The first thing I liked about this book is the heroine, Carol. Most books in this vein are focused on getting the heroine to fall for some hunky man working with her on the case and spawning an erotic romance as a side story, but that isn’t the case here. In fact, while Carol may date a few men in the novel, she’s not in the market for romance, and, actually, finds it very hard to get in the mood for it due to the dreadful crimes committed in the case. That is something that makes a lot more sense to me. Carol is also successful and independent, only relying on herself, and she has a great deal of self-respect and loyalty to her friends and family. However, this loyalty could also blind her to what is going on around her.
I also liked the fact that she had her own worries outside of the mystery, such as her father’s failing health and the fact that she’ll probably have to put him in a nursing home. She and her brother discuss it and wonder if it’s the right thing to do – and it’s very hard for Carol to imagine being ripped from her home in her final years. She has a very kind heart, loving deeply and honestly those who are close to her, and I felt for her in making that decision.
I thought the story was very suspenseful, and I whipped right through the novel because I needed to know what happened next. Is the killer who the police believe it to be, or is it an elaborate frame job? Was Carol really in danger of becoming the killer’s next target?
I also liked the scenes from the killer’s point of view and how he was styled. He is definitely creepy, especially in the point-of-view scene where he has his victim tied up in the woods and prepares to torture her. He reminds me a lot of Ted Bundy – how he uses the ruse of being somehow handicapped in order to gain the sympathy and trust of a would-be victim, and then gets the better of them. Also, his final act of murder as he begins to lose control toward the end of the novel is an obvious nod to the murders of nursing students committed by Richard Speck in the 1960s. The Green River Killer is mentioned in comparison to the killer in this novel, but I feel that there aren’t many similarities, aside from where the bodies are found.
I liked how the book dealt with the idea that a family member or friend that you’ve known your entire life could turn out to be a serial killer. Carol has to deal with the fact that the police believe her brother is the Deep Woods Killer, and another character reveals that they have a family member guilty of such atrocities. Even having someone in your family suspected of such crimes can do a number on the rest of the family, and of course, the suspect themselves – as despite the saying, “innocent until proven guilty,” in the public eye, it’s often guilty until proven innocent.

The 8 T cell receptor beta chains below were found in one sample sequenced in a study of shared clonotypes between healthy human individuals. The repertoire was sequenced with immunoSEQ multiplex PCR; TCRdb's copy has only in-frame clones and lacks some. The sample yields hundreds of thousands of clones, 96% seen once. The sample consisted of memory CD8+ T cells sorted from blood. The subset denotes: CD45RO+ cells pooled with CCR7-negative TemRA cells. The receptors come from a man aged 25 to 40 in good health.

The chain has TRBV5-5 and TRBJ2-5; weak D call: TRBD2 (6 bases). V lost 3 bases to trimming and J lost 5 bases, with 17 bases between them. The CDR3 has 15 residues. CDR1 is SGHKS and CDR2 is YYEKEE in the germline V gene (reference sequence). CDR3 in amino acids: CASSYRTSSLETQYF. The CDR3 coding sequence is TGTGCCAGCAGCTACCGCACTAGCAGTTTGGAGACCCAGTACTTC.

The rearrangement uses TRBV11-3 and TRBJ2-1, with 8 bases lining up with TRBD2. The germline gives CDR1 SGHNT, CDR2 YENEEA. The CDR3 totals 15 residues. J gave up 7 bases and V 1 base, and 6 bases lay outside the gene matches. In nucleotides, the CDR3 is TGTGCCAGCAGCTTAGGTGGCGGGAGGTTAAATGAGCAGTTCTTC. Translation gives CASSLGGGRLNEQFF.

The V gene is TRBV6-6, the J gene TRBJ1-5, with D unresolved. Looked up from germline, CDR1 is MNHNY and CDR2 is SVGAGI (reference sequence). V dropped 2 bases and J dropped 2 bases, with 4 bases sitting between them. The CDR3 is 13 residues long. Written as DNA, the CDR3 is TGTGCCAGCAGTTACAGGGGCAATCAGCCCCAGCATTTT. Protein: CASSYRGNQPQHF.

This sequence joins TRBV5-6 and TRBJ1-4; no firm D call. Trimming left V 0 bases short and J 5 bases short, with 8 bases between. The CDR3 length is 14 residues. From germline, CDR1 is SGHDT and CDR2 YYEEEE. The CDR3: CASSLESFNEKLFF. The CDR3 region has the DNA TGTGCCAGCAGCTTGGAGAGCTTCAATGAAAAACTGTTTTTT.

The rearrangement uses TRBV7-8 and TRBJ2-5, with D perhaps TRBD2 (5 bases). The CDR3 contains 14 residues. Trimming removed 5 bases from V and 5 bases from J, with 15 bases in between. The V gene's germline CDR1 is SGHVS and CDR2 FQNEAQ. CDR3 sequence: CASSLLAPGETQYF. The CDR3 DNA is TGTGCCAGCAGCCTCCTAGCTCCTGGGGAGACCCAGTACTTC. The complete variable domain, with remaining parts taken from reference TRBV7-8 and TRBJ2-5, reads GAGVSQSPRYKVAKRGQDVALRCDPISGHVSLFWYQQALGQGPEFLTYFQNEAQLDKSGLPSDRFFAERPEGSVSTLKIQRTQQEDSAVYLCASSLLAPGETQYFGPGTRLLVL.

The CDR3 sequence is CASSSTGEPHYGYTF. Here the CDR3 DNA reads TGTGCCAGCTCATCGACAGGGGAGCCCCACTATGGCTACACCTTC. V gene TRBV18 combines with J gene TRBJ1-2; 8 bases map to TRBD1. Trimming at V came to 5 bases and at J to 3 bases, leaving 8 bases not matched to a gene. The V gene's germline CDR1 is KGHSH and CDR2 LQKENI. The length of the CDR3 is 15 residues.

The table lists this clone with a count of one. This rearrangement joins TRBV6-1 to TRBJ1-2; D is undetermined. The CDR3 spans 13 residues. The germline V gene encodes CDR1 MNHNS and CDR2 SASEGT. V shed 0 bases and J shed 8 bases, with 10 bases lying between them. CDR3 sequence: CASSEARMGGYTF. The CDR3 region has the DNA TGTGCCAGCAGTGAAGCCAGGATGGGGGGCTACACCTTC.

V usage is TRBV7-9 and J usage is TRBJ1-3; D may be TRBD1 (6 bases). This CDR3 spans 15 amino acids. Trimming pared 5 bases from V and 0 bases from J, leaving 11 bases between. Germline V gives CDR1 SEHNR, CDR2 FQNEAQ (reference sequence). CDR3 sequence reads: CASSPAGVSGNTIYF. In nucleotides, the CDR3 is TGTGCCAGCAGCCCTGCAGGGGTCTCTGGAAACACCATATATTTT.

I’m not sure how I feel about the character of Paul Miller. He goes to elaborate lengths to disguise his true self and true intentions from Carol, despite asking her to trust and help him in his investigation. I can’t describe such over-the-top instances of this without giving away spoilers, but I can say that it is hard to accept that someone would go that far to keep up a façade. These actions felt like they belonged in some espionage thriller, not a murder mystery. Also, it was because of his constant lies that I couldn’t bring myself to like him by the end of the novel. I found myself falling for his lies along with Carol, so I felt equally betrayed when I would find out he was just spinning another web of deception.
The other thing I didn’t really like was the ending – I found it rather anti-climactic. I wanted a dramatic show-down between Carol and the killer, and instead it is over in an instant. I felt a bit let down after all of that built-up tension and hours of reading.
Overall, it’s definitely a great read and I recommend it for mystery buffs. It’s very suspenseful and keeps you guessing until the final few chapters, and even then, I was hoping there would be some twist and it would turn out to be someone else. Still, it was a well-written mystery that kept my attention, and I would probably read it again.